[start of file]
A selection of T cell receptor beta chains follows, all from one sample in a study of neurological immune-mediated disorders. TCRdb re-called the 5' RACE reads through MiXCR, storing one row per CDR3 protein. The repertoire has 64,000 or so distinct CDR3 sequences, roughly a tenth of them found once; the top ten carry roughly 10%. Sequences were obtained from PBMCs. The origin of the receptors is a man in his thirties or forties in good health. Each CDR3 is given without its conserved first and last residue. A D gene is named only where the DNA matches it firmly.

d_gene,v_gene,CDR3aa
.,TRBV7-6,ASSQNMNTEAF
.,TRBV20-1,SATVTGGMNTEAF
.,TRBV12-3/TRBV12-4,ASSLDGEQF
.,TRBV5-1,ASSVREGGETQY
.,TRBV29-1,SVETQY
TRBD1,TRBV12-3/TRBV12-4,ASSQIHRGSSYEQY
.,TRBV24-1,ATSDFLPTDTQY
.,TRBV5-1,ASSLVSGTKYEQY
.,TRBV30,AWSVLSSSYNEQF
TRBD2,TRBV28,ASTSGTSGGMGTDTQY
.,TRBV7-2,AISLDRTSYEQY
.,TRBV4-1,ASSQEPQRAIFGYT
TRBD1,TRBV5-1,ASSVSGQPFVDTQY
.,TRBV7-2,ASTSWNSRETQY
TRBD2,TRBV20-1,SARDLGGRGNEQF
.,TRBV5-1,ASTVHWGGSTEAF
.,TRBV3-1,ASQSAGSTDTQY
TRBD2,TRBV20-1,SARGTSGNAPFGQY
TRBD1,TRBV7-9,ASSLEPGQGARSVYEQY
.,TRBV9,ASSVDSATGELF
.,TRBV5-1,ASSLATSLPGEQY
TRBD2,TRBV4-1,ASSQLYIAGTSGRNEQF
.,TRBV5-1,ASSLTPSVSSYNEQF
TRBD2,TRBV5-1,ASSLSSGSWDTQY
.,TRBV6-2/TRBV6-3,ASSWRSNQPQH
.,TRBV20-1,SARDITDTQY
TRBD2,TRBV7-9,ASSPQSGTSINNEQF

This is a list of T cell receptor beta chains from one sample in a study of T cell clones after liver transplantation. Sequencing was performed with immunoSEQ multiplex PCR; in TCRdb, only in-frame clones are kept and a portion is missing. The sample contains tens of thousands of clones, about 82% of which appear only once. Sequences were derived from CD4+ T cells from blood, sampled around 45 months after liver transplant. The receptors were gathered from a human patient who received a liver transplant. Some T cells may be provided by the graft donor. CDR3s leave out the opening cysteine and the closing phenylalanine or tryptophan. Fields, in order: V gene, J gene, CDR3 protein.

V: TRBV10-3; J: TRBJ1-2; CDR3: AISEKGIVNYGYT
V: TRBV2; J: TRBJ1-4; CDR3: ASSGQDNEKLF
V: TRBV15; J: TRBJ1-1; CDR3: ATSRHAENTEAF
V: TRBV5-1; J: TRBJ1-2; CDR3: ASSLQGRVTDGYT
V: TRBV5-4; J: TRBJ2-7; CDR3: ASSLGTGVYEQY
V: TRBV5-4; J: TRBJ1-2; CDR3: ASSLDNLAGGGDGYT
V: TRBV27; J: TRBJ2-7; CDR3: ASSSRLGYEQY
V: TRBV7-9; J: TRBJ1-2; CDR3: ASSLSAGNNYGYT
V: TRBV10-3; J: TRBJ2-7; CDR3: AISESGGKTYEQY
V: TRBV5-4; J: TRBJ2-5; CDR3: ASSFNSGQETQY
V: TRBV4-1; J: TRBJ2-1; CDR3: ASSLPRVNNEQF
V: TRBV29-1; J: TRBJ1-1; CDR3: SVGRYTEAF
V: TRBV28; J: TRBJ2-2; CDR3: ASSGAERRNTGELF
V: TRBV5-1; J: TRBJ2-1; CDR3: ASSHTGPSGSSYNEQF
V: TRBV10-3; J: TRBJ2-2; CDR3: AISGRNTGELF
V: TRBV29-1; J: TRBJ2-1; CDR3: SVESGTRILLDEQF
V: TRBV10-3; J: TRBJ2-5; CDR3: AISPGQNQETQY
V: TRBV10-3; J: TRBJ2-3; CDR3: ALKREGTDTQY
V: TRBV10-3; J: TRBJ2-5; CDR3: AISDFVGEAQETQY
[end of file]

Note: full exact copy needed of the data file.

A selection of T cell receptor beta chains follows, all from one sample in a study of neurological immune-mediated disorders. TCRdb re-called the 5' RACE reads through MiXCR, storing one row per CDR3 protein. The repertoire has 64,000 or so distinct CDR3 sequences, roughly a tenth of them found once; the top ten carry roughly 10%. Sequences were obtained from PBMCs. The origin of the receptors is a man in his thirties or forties in good health. Each CDR3 is given without its conserved first and last residue. A D gene is named only where the DNA matches it firmly.

d_gene,v_gene,CDR3aa
.,TRBV7-6,ASSQNMNTEAF
.,TRBV20-1,SATVTGGMNTEAF
.,TRBV12-3/TRBV12-4,ASSLDGEQF
.,TRBV5-1,ASSVREGGETQY
.,TRBV29-1,SVETQY
TRBD1,TRBV12-3/TRBV12-4,ASSQIHRGSSYEQY
.,TRBV24-1,ATSDFLPTDTQY
.,TRBV5-1,ASSLVSGTKYEQY
.,TRBV30,AWSVLSSSYNEQF
TRBD2,TRBV28,ASTSGTSGGMGTDTQY
.,TRBV7-2,AISLDRTSYEQY
.,TRBV4-1,ASSQEPQRAIFGYT
TRBD1,TRBV5-1,ASSVSGQPFVDTQY
.,TRBV7-2,ASTSWNSRETQY
TRBD2,TRBV20-1,SARDLGGRGNEQF
.,TRBV5-1,ASTVHWGGSTEAF
.,TRBV3-1,ASQSAGSTDTQY
TRBD2,TRBV20-1,SARGTSGNAPFGQY
TRBD1,TRBV7-9,ASSLEPGQGARSVYEQY
.,TRBV9,ASSVDSATGELF
.,TRBV5-1,ASSLATSLPGEQY
TRBD2,TRBV4-1,ASSQLYIAGTSGRNEQF
.,TRBV5-1,ASSLTPSVSSYNEQF
TRBD2,TRBV5-1,ASSLSSGSWDTQY
.,TRBV6-2/TRBV6-3,ASSWRSNQPQH
.,TRBV20-1,SARDITDTQY
TRBD2,TRBV7-9,ASSPQSGTSINNEQF

This is a list of T cell receptor beta chains from one sample in a study of T cell clones after liver transplantation. Sequencing was performed with immunoSEQ multiplex PCR; in TCRdb, only in-frame clones are kept and a portion is missing. The sample contains tens of thousands of clones, about 82% of which appear only once. Sequences were derived from CD4+ T cells from blood, sampled around 45 months after liver transplant. The receptors were gathered from a human patient who received a liver transplant. Some T cells may be provided by the graft donor. CDR3s leave out the opening cysteine and the closing phenylalanine or tryptophan. Fields, in order: V gene, J gene, CDR3 protein.

V: TRBV10-3; J: TRBJ1-2; CDR3: AISEKGIVNYGYT
V: TRBV2; J: TRBJ1-4; CDR3: ASSGQDNEKLF
V: TRBV15; J: TRBJ1-1; CDR3: ATSRHAENTEAF
V: TRBV5-1; J: TRBJ1-2; CDR3: ASSLQGRVTDGYT
V: TRBV5-4; J: TRBJ2-7; CDR3: ASSLGTGVYEQY
V: TRBV5-4; J: TRBJ1-2; CDR3: ASSLDNLAGGGDGYT
V: TRBV27; J: TRBJ2-7; CDR3: ASSSRLGYEQY
V: TRBV7-9; J: TRBJ1-2; CDR3: ASSLSAGNNYGYT
V: TRBV10-3; J: TRBJ2-7; CDR3: AISESGGKTYEQY
V: TRBV5-4; J: TRBJ2-5; CDR3: ASSFNSGQETQY
V: TRBV4-1; J: TRBJ2-1; CDR3: ASSLPRVNNEQF
V: TRBV29-1; J: TRBJ1-1; CDR3: SVGRYTEAF
V: TRBV28; J: TRBJ2-2; CDR3: ASSGAERRNTGELF
V: TRBV5-1; J: TRBJ2-1; CDR3: ASSHTGPSGSSYNEQF
V: TRBV10-3; J: TRBJ2-2; CDR3: AISGRNTGELF
V: TRBV29-1; J: TRBJ2-1; CDR3: SVESGTRILLDEQF
V: TRBV10-3; J: TRBJ2-5; CDR3: AISPGQNQETQY
V: TRBV10-3; J: TRBJ2-3; CDR3: ALKREGTDTQY
V: TRBV10-3; J: TRBJ2-5; CDR3: AISDFVGEAQETQY